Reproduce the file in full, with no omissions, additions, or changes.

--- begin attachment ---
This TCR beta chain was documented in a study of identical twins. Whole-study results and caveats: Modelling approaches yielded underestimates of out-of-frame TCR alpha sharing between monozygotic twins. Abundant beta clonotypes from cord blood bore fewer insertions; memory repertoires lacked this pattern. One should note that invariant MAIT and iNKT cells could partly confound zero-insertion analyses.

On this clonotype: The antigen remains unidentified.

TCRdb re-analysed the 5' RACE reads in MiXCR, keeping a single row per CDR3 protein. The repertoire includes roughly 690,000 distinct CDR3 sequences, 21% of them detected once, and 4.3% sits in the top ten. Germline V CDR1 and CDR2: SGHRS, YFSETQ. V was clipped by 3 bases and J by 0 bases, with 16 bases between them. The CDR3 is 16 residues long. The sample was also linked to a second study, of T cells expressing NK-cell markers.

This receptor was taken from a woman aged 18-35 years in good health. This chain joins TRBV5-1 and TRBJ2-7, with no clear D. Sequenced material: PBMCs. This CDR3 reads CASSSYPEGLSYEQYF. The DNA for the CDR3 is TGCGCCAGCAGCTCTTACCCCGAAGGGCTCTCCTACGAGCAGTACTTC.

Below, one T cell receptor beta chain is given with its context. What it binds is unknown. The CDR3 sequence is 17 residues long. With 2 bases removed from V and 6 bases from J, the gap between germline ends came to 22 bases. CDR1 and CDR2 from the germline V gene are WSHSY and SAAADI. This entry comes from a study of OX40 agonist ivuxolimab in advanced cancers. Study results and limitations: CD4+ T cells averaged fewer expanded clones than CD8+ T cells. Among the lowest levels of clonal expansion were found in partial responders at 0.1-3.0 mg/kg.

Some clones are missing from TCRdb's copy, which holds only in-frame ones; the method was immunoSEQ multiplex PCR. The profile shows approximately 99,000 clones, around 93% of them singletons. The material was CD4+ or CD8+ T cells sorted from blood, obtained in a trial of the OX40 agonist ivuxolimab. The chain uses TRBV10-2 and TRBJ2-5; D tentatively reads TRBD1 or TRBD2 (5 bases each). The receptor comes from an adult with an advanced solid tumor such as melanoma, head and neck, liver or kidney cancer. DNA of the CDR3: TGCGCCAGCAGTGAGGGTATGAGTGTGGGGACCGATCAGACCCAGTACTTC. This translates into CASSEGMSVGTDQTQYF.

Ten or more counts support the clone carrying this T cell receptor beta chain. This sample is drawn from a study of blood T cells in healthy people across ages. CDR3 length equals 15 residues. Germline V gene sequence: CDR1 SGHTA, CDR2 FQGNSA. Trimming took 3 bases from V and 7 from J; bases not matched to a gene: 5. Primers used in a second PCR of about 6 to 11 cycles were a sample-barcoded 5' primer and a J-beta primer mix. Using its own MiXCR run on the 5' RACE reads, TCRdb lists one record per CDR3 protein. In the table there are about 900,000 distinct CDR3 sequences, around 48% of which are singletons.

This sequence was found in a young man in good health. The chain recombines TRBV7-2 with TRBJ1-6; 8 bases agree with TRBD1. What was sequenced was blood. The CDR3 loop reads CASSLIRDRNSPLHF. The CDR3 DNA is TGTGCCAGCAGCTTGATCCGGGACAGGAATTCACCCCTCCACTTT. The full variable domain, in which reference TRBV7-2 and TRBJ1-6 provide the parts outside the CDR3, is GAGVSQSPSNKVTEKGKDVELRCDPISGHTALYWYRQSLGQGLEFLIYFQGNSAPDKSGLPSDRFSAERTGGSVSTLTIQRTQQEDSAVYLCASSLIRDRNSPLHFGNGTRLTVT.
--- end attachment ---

This TCR beta chain was documented in a study of identical twins. Whole-study results and caveats: Modelling approaches yielded underestimates of out-of-frame TCR alpha sharing between monozygotic twins. Abundant beta clonotypes from cord blood bore fewer insertions; memory repertoires lacked this pattern. One should note that invariant MAIT and iNKT cells could partly confound zero-insertion analyses.

On this clonotype: The antigen remains unidentified.

TCRdb re-analysed the 5' RACE reads in MiXCR, keeping a single row per CDR3 protein. The repertoire includes roughly 690,000 distinct CDR3 sequences, 21% of them detected once, and 4.3% sits in the top ten. Germline V CDR1 and CDR2: SGHRS, YFSETQ. V was clipped by 3 bases and J by 0 bases, with 16 bases between them. The CDR3 is 16 residues long. The sample was also linked to a second study, of T cells expressing NK-cell markers.

This receptor was taken from a woman aged 18-35 years in good health. This chain joins TRBV5-1 and TRBJ2-7, with no clear D. Sequenced material: PBMCs. This CDR3 reads CASSSYPEGLSYEQYF. The DNA for the CDR3 is TGCGCCAGCAGCTCTTACCCCGAAGGGCTCTCCTACGAGCAGTACTTC.

Below, one T cell receptor beta chain is given with its context. What it binds is unknown. The CDR3 sequence is 17 residues long. With 2 bases removed from V and 6 bases from J, the gap between germline ends came to 22 bases. CDR1 and CDR2 from the germline V gene are WSHSY and SAAADI. This entry comes from a study of OX40 agonist ivuxolimab in advanced cancers. Study results and limitations: CD4+ T cells averaged fewer expanded clones than CD8+ T cells. Among the lowest levels of clonal expansion were found in partial responders at 0.1-3.0 mg/kg.

Some clones are missing from TCRdb's copy, which holds only in-frame ones; the method was immunoSEQ multiplex PCR. The profile shows approximately 99,000 clones, around 93% of them singletons. The material was CD4+ or CD8+ T cells sorted from blood, obtained in a trial of the OX40 agonist ivuxolimab. The chain uses TRBV10-2 and TRBJ2-5; D tentatively reads TRBD1 or TRBD2 (5 bases each). The receptor comes from an adult with an advanced solid tumor such as melanoma, head and neck, liver or kidney cancer. DNA of the CDR3: TGCGCCAGCAGTGAGGGTATGAGTGTGGGGACCGATCAGACCCAGTACTTC. This translates into CASSEGMSVGTDQTQYF.

Ten or more counts support the clone carrying this T cell receptor beta chain. This sample is drawn from a study of blood T cells in healthy people across ages. CDR3 length equals 15 residues. Germline V gene sequence: CDR1 SGHTA, CDR2 FQGNSA. Trimming took 3 bases from V and 7 from J; bases not matched to a gene: 5. Primers used in a second PCR of about 6 to 11 cycles were a sample-barcoded 5' primer and a J-beta primer mix. Using its own MiXCR run on the 5' RACE reads, TCRdb lists one record per CDR3 protein. In the table there are about 900,000 distinct CDR3 sequences, around 48% of which are singletons.

This sequence was found in a young man in good health. The chain recombines TRBV7-2 with TRBJ1-6; 8 bases agree with TRBD1. What was sequenced was blood. The CDR3 loop reads CASSLIRDRNSPLHF. The CDR3 DNA is TGTGCCAGCAGCTTGATCCGGGACAGGAATTCACCCCTCCACTTT. The full variable domain, in which reference TRBV7-2 and TRBJ1-6 provide the parts outside the CDR3, is GAGVSQSPSNKVTEKGKDVELRCDPISGHTALYWYRQSLGQGLEFLIYFQGNSAPDKSGLPSDRFSAERTGGSVSTLTIQRTQQEDSAVYLCASSLIRDRNSPLHFGNGTRLTVT.